More young people are seeking help for mental health issues, including thoughts of suicide.
In the year since it launched, Pennsylvania’s tip line for kids to report threats of school violence produced a bombshell: Most calls aren’t about potential school shooters, but teen mental illness.
The 40,382 anonymous tips received by the Safe2Say Something program were kids mostly concerned with other kids who seem troubled and clinically depressed. Some 6,487 were about potential suicide. That’s 16% — a lot.
Attorney General Josh Shapiro announced the numbers this week.
“As I traveled across Pennsylvania to talk to students about Safe2Say, they weren’t peppering me on questions on school shooting drills or metal detectors. They were talking about fellow students who seemed depressed, came to school without lunch, and chronic online bullying,” he said.
Shapiro seemed surprised, but why? Nearly 50,000 suicides were recorded in the U.S. in 2017, and it is the second leading killer of people ages 10 to 24 in America. The leading cause of death among young people is drug overdoses. Some 70,000 died.
These are “diseases of despair,” and the plague kills more than 100,000 people a year, most of them under 40.
The fragile state of the mental health of millennials (those 24 to 38) is well reported.
What we have is a continuing plague of diseases of despair, a plague that has touched nearly every family in America, but one that our college-edumicated political class rarely if ever discusses, because they a) don’t care or b) have no remedy.
What’s causing widespread depression and nihilism among youngsters? Three observations from my turf in the middle class: Social media, pressure to go to college and apocalyptic predictions of the world’s end from climate change.
Of these, social media is 90% of the problem. Social media isolates. It’s also the greatest personal propaganda tool ever placed into the hands of ordinary people.
Whatever media platform one favors, the message is similar: “Look at me!”
People present themselves as happy, content, having a great life and grand time. They’re on vacation, posing with new car. There they are, all dolled up and headed to the prom or party. There’s passive-aggressive bragging, “Honored to be named …” or “Proud to learn I’ve been chosen as …”
They never display their reality, which is as crummy, if not crummier, than yours. They never show pics of the pile of dirty dishes in their sink from last night. The splotches of black mold in their shower tile grout. The unfinished DIY projects. Their yellow teeth, receding hair and expanding guts. Things ordinary mortals have in common.
The effect of all of this fake reality on youngsters who don’t know any better? Sadness, depression and despair. Online, everyone’s circumstances are better than one’s own.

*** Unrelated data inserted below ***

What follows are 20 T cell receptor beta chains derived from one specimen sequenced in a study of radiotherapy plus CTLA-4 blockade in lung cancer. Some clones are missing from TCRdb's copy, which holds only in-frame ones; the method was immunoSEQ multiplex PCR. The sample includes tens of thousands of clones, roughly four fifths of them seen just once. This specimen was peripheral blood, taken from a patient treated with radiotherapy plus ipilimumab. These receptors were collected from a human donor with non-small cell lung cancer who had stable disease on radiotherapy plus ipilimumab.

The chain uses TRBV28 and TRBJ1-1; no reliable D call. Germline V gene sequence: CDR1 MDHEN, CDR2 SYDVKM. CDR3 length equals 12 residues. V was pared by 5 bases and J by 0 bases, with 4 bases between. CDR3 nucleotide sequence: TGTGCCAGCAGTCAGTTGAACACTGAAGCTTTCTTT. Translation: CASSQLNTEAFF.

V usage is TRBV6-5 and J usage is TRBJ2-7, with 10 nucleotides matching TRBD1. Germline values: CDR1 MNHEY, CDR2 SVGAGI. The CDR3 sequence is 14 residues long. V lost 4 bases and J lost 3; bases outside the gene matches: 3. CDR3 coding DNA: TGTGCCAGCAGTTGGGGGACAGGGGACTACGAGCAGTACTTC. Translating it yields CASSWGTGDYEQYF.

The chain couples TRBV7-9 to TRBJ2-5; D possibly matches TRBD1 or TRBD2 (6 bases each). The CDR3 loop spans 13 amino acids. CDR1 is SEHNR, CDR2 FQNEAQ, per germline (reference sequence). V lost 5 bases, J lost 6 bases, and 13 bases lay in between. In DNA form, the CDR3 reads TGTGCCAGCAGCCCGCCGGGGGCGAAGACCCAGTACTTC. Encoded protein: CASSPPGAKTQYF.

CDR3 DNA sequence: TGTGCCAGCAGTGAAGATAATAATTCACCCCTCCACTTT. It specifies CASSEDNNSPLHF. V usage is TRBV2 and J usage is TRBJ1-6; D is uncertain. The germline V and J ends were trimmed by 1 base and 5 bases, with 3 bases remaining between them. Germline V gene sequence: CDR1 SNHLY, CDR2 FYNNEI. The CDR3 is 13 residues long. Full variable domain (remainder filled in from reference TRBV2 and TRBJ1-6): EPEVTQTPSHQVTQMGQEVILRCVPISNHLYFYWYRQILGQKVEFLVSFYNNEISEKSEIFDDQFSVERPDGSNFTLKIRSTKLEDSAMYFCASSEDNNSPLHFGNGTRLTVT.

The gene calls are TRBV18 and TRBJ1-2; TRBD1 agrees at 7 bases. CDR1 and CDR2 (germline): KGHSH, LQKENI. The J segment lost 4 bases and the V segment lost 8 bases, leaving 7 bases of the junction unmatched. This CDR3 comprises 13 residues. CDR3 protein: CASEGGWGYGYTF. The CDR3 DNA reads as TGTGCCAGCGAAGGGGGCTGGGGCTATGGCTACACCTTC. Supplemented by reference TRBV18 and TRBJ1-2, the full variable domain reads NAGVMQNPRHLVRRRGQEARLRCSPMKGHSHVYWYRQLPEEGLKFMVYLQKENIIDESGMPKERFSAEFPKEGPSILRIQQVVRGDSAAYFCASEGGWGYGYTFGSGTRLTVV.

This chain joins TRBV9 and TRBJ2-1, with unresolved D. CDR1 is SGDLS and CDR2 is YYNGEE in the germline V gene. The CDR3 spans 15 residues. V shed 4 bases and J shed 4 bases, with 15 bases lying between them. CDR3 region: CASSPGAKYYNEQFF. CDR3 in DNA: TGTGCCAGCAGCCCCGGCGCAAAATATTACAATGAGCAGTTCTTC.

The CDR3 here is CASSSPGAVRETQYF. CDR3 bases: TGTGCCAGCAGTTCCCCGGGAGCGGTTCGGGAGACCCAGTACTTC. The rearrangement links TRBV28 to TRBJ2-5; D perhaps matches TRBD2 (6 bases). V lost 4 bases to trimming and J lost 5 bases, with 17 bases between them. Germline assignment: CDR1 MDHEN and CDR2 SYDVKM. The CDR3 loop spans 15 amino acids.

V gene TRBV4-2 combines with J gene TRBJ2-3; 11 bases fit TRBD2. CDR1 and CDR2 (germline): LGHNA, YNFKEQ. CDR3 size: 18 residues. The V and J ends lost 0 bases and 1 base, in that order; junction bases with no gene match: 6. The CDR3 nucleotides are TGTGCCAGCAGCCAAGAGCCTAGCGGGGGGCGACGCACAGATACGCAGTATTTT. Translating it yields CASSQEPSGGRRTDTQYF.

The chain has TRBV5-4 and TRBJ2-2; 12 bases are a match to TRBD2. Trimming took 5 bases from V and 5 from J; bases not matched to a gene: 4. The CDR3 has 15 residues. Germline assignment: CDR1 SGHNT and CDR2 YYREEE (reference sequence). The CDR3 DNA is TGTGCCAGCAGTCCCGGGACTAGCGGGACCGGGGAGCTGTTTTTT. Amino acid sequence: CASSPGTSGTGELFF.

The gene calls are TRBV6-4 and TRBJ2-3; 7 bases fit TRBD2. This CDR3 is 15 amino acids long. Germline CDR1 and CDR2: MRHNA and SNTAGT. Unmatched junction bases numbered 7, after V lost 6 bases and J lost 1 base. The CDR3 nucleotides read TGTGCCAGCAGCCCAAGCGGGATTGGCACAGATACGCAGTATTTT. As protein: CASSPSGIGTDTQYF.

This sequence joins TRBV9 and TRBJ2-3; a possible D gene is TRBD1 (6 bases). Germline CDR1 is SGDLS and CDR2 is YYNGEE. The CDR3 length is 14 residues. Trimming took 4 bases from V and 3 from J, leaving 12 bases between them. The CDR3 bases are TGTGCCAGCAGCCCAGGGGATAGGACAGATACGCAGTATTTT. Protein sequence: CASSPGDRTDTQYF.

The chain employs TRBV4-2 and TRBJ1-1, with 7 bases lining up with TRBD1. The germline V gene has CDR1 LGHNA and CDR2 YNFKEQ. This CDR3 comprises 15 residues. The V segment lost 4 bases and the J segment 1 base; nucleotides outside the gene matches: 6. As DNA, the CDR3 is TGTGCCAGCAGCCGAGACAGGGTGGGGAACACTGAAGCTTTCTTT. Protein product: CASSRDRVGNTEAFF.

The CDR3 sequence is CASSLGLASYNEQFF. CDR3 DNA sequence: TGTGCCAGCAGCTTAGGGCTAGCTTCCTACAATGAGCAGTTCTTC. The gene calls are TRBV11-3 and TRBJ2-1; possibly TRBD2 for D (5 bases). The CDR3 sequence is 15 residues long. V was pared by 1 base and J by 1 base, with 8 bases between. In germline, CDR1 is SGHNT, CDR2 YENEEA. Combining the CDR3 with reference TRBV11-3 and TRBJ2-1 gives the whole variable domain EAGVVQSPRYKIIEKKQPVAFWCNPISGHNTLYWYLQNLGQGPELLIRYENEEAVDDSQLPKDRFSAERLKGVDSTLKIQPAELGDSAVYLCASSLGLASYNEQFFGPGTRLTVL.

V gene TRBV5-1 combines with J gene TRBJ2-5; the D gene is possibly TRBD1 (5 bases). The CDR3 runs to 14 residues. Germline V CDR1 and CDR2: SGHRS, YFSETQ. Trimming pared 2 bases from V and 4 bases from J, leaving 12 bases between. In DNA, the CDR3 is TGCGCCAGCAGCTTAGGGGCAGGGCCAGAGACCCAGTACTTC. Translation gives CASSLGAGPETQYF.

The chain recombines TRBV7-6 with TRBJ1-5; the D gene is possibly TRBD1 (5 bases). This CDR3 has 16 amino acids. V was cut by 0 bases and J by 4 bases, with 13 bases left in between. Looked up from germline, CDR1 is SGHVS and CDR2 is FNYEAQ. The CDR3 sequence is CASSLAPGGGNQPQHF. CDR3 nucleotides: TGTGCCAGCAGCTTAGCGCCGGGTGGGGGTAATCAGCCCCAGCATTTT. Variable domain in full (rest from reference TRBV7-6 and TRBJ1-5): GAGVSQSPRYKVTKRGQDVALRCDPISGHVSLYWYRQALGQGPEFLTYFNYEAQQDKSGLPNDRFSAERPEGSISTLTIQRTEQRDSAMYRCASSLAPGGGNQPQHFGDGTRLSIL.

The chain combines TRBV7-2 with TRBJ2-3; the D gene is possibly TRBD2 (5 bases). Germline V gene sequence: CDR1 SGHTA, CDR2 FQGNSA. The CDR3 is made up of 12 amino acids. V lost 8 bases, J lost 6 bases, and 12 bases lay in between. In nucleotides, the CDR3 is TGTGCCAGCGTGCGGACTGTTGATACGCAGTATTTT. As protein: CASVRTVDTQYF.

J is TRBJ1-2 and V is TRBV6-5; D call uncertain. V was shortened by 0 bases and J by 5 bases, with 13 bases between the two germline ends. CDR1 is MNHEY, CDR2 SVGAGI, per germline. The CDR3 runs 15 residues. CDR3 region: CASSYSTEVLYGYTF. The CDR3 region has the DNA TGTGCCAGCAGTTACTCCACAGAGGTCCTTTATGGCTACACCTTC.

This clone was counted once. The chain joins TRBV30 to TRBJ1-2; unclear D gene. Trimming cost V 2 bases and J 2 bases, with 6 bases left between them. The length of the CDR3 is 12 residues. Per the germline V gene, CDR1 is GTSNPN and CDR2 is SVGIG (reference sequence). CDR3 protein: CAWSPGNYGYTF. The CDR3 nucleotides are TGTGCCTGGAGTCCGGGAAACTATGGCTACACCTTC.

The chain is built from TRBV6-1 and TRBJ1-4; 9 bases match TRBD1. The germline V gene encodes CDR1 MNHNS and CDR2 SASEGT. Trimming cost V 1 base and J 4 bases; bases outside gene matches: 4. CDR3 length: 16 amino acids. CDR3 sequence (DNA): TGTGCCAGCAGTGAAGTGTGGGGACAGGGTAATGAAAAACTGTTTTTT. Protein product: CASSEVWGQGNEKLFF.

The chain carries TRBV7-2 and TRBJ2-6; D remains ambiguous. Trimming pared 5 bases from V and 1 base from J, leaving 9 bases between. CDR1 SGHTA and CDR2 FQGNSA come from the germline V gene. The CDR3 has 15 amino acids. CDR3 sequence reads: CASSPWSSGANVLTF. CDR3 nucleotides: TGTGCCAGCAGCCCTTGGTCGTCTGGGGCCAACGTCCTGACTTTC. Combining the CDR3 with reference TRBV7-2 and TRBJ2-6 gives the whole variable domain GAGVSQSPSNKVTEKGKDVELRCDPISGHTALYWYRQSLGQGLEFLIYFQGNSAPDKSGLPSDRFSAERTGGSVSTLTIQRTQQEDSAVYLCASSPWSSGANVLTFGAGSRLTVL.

If you’re 12, 13 or 14, social media makes it feel like you’re stuck in the dim basement, while listening to the music, laughter and chatter of the party upstairs.
The next source of despair is the incredible pressure for middle class kids to go to college.
Nearly the whole primary and secondary education system in the U.S. is rigged to pressure kids into college. College is seen as superior to the trades or starting a small business. But what happens when you get through it, are deeply in debt, and can’t get a job that pays a middle-class income? I don’t blame an underemployed college grad for feeling screwed. They were. How would you feel? Depressed, probably.
Then there is the steady drumbeat of doom, largely from the left in this country, about the apocalypse of climate change. Idling SUVs in Levittown are killing the planet. The most outrageous and false statement is that climate change will cause the world to end in 12 years.
Imagine you hear this from the time you’re a little kid, as today’s high schoolers in GenZ have. Even the Vatican fans the flames of this stuff. How would it make you feel? Terrified, maybe. Then depressed, maybe hopeless.
All of this in addition to the cultural hellscape we boomers and GenXers created for young people. The stresses endured from failed marriages and single parenthood, no religion, the push, push, push to succeed.
Mental health counselors in every school might help. Really, it starts at home. Making our homes and schools “social media-free zones” would be more effective. Plus, some truth-telling at home. I saw it coming years ago.
When my kids were little, I’d play a game with them at dinner or before they’d go to bed. Each of us would have to tell the others three good things that happened to them that day. There are 300 good things that happen every day to the average person, I’d say.
Soon, they began noticing the good things that happened. They noted them in memory, because they knew I’d expect a full report at the dinner table. Go to bed thinking about those three good things, I’d say, and you’ll have peaceful night’s sleep. That was my way of countering the negative nonsense that depresses so many today.
You can start the healing by declining to post your wonderful life on social media.
Some kid’s life may ride on it.
Contact JD Mullane at 215-949-5745 or at firstname.lastname@example.org.